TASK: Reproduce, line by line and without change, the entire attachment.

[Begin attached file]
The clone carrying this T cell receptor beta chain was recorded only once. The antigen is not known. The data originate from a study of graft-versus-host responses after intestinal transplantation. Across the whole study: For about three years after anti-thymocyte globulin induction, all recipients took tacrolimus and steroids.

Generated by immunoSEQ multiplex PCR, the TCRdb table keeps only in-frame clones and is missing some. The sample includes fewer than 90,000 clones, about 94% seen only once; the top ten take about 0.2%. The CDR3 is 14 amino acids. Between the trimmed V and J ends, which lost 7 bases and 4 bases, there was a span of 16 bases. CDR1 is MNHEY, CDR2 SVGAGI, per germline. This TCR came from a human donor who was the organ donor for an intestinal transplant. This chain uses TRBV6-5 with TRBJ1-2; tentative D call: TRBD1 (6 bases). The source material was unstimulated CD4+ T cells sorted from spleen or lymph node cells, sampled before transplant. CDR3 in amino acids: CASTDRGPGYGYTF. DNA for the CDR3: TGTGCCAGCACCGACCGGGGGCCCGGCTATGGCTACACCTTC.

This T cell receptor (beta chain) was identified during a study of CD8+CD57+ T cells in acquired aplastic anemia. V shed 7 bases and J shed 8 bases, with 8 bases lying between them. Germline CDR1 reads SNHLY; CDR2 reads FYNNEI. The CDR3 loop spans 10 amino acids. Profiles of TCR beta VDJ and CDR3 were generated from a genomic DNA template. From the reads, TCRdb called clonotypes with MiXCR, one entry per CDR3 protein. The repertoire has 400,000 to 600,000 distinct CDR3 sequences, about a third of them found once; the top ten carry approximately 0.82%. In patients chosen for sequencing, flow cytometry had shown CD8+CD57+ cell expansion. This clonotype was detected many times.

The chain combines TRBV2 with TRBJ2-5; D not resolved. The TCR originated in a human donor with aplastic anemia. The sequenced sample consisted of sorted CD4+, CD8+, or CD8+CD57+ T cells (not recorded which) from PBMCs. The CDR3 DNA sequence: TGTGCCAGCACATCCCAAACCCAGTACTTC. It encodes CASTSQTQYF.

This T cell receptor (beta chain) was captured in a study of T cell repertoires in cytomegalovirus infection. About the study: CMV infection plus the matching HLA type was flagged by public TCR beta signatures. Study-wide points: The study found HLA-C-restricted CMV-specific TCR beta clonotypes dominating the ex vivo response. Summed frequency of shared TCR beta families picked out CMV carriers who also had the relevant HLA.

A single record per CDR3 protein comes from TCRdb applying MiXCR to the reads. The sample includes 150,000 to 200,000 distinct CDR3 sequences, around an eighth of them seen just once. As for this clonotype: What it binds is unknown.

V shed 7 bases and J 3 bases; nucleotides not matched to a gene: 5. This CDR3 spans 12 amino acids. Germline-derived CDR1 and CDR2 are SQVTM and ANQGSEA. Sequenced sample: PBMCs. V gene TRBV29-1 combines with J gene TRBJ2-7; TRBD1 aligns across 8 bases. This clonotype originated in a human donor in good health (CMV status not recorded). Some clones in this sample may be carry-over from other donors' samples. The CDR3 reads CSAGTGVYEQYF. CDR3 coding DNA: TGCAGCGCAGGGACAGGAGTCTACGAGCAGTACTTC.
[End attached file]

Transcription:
The clone carrying this T cell receptor beta chain was recorded only once. The antigen is not known. The data originate from a study of graft-versus-host responses after intestinal transplantation. Across the whole study: For about three years after anti-thymocyte globulin induction, all recipients took tacrolimus and steroids.

Generated by immunoSEQ multiplex PCR, the TCRdb table keeps only in-frame clones and is missing some. The sample includes fewer than 90,000 clones, about 94% seen only once; the top ten take about 0.2%. The CDR3 is 14 amino acids. Between the trimmed V and J ends, which lost 7 bases and 4 bases, there was a span of 16 bases. CDR1 is MNHEY, CDR2 SVGAGI, per germline. This TCR came from a human donor who was the organ donor for an intestinal transplant. This chain uses TRBV6-5 with TRBJ1-2; tentative D call: TRBD1 (6 bases). The source material was unstimulated CD4+ T cells sorted from spleen or lymph node cells, sampled before transplant. CDR3 in amino acids: CASTDRGPGYGYTF. DNA for the CDR3: TGTGCCAGCACCGACCGGGGGCCCGGCTATGGCTACACCTTC.

This T cell receptor (beta chain) was identified during a study of CD8+CD57+ T cells in acquired aplastic anemia. V shed 7 bases and J shed 8 bases, with 8 bases lying between them. Germline CDR1 reads SNHLY; CDR2 reads FYNNEI. The CDR3 loop spans 10 amino acids. Profiles of TCR beta VDJ and CDR3 were generated from a genomic DNA template. From the reads, TCRdb called clonotypes with MiXCR, one entry per CDR3 protein. The repertoire has 400,000 to 600,000 distinct CDR3 sequences, about a third of them found once; the top ten carry approximately 0.82%. In patients chosen for sequencing, flow cytometry had shown CD8+CD57+ cell expansion. This clonotype was detected many times.

The chain combines TRBV2 with TRBJ2-5; D not resolved. The TCR originated in a human donor with aplastic anemia. The sequenced sample consisted of sorted CD4+, CD8+, or CD8+CD57+ T cells (not recorded which) from PBMCs. The CDR3 DNA sequence: TGTGCCAGCACATCCCAAACCCAGTACTTC. It encodes CASTSQTQYF.

This T cell receptor (beta chain) was captured in a study of T cell repertoires in cytomegalovirus infection. About the study: CMV infection plus the matching HLA type was flagged by public TCR beta signatures. Study-wide points: The study found HLA-C-restricted CMV-specific TCR beta clonotypes dominating the ex vivo response. Summed frequency of shared TCR beta families picked out CMV carriers who also had the relevant HLA.

A single record per CDR3 protein comes from TCRdb applying MiXCR to the reads. The sample includes 150,000 to 200,000 distinct CDR3 sequences, around an eighth of them seen just once. As for this clonotype: What it binds is unknown.

V shed 7 bases and J 3 bases; nucleotides not matched to a gene: 5. This CDR3 spans 12 amino acids. Germline-derived CDR1 and CDR2 are SQVTM and ANQGSEA. Sequenced sample: PBMCs. V gene TRBV29-1 combines with J gene TRBJ2-7; TRBD1 aligns across 8 bases. This clonotype originated in a human donor in good health (CMV status not recorded). Some clones in this sample may be carry-over from other donors' samples. The CDR3 reads CSAGTGVYEQYF. CDR3 coding DNA: TGCAGCGCAGGGACAGGAGTCTACGAGCAGTACTTC.